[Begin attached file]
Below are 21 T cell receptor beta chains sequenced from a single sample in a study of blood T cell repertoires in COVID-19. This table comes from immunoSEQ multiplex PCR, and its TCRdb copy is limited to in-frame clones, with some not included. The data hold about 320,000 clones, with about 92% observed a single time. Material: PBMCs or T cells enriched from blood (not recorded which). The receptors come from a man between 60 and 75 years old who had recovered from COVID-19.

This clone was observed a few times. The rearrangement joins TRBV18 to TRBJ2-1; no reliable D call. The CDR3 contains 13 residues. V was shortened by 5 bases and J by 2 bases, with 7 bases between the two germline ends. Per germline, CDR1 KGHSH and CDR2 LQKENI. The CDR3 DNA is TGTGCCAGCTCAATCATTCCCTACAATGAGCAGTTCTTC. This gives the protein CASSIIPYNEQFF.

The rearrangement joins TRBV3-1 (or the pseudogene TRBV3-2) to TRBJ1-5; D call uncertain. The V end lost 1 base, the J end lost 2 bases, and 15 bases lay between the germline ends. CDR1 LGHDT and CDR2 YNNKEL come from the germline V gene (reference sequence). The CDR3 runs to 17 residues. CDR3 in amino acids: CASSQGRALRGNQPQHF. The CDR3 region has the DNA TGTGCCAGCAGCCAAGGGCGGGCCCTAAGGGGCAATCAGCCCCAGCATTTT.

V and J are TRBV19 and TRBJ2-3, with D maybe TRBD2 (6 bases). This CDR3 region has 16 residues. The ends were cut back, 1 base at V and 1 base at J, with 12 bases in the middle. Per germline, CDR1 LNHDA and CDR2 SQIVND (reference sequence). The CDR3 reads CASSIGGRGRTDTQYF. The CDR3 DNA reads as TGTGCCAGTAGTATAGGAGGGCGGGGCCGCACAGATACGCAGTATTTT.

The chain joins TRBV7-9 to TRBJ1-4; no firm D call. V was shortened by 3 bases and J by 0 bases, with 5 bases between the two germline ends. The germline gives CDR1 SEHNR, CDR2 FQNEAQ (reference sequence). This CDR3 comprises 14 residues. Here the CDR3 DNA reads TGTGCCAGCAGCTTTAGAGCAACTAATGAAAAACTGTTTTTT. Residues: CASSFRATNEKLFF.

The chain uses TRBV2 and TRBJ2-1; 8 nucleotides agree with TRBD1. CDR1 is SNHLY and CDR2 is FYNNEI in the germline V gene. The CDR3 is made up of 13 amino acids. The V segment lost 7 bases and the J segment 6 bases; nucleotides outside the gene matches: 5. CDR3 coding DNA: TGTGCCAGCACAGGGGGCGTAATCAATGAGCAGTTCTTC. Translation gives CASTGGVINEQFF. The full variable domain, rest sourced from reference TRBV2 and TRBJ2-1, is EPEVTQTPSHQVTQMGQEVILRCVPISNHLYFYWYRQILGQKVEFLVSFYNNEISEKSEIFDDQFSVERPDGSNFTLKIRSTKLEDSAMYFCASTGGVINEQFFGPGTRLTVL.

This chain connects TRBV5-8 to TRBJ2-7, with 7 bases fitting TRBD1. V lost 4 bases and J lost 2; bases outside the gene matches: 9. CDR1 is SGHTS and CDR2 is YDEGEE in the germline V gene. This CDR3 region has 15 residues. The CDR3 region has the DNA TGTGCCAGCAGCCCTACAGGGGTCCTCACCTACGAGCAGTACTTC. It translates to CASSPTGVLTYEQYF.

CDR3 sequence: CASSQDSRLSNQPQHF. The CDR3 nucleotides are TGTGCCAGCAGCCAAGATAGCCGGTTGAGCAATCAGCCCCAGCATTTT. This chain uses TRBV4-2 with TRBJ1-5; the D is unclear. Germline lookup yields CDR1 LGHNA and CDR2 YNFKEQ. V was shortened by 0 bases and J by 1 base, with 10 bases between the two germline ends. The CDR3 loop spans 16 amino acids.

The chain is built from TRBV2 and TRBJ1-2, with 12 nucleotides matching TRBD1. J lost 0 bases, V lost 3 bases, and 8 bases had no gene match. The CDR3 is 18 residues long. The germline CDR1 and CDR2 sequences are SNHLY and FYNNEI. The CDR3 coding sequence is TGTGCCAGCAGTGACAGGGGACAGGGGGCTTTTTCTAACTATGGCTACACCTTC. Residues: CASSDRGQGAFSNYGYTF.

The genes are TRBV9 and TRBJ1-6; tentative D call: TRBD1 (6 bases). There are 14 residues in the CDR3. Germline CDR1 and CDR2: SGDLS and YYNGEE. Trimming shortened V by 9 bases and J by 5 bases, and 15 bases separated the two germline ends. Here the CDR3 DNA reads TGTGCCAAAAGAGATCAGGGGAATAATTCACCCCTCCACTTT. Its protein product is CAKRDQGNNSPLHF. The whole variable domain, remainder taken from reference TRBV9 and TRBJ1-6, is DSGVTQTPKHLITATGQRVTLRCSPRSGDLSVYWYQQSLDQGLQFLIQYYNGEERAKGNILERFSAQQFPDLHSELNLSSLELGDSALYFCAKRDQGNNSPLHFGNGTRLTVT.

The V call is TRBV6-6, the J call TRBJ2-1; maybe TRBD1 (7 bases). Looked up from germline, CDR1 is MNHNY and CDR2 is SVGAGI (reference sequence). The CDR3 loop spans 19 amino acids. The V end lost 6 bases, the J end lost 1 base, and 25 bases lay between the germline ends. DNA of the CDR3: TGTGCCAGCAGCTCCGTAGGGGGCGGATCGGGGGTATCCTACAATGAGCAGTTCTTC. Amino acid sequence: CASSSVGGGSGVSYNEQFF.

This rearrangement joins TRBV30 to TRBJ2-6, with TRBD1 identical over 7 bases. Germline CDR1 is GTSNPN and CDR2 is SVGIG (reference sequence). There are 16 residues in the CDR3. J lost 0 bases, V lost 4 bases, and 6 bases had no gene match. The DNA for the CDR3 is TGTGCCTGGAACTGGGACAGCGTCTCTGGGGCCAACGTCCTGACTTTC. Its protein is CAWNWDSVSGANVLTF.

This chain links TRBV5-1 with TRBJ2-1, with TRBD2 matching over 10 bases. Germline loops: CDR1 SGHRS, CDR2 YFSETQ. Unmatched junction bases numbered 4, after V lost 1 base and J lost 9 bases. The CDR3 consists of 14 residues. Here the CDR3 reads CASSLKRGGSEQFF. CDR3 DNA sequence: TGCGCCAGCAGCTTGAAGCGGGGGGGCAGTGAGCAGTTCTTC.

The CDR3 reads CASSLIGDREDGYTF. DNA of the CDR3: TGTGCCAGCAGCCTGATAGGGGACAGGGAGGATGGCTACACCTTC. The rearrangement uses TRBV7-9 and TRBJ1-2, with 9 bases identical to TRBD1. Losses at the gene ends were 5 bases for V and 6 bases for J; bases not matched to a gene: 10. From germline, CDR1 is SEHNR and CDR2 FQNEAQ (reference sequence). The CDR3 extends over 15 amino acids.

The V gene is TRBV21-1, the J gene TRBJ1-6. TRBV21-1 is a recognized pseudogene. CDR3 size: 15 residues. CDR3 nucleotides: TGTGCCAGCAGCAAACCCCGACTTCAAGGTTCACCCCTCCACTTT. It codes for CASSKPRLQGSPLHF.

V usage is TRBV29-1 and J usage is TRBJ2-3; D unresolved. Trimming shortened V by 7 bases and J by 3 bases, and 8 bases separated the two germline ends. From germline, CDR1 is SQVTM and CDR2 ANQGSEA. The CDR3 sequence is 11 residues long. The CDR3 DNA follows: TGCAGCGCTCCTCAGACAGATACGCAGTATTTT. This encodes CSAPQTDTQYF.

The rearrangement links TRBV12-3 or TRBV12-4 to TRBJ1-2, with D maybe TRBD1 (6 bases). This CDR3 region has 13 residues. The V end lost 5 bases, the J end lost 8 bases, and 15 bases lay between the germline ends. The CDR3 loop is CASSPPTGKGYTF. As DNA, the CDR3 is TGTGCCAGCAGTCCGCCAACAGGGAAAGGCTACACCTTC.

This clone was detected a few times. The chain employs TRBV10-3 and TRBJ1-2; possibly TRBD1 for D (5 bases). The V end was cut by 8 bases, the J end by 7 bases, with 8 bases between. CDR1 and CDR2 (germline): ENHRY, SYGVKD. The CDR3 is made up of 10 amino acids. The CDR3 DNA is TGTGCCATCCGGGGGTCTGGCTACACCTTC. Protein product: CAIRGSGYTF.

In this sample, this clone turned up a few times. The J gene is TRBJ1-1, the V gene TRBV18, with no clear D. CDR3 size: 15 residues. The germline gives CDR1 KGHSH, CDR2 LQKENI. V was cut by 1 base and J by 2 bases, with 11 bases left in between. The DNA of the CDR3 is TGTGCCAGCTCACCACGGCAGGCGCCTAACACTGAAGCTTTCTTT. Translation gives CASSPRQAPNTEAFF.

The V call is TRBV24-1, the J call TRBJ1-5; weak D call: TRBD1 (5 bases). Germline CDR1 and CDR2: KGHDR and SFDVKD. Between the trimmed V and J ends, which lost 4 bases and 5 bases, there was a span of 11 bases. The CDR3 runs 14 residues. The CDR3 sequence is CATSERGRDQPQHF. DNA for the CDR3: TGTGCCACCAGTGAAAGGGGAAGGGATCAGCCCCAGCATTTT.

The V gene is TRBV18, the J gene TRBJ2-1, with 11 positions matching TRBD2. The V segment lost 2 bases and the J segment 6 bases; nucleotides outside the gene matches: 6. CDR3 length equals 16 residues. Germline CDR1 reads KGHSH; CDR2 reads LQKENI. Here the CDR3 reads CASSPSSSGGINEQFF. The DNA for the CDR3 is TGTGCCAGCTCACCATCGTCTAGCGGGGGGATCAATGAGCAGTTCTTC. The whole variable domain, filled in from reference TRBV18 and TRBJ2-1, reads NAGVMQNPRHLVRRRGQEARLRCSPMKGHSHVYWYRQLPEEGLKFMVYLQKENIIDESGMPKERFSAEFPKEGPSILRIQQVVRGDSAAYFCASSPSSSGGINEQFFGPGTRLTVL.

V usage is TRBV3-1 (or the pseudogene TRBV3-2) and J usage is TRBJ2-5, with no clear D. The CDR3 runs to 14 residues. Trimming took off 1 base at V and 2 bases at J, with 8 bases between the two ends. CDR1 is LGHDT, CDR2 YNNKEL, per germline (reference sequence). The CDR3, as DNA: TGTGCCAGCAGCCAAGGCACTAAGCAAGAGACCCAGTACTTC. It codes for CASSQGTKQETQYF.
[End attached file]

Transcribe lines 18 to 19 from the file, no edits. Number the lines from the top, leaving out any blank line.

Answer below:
This clone was detected a few times. The chain employs TRBV10-3 and TRBJ1-2; possibly TRBD1 for D (5 bases). The V end was cut by 8 bases, the J end by 7 bases, with 8 bases between. CDR1 and CDR2 (germline): ENHRY, SYGVKD. The CDR3 is made up of 10 amino acids. The CDR3 DNA is TGTGCCATCCGGGGGTCTGGCTACACCTTC. Protein product: CAIRGSGYTF.

In this sample, this clone turned up a few times. The J gene is TRBJ1-1, the V gene TRBV18, with no clear D. CDR3 size: 15 residues. The germline gives CDR1 KGHSH, CDR2 LQKENI. V was cut by 1 base and J by 2 bases, with 11 bases left in between. The DNA of the CDR3 is TGTGCCAGCTCACCACGGCAGGCGCCTAACACTGAAGCTTTCTTT. Translation gives CASSPRQAPNTEAFF.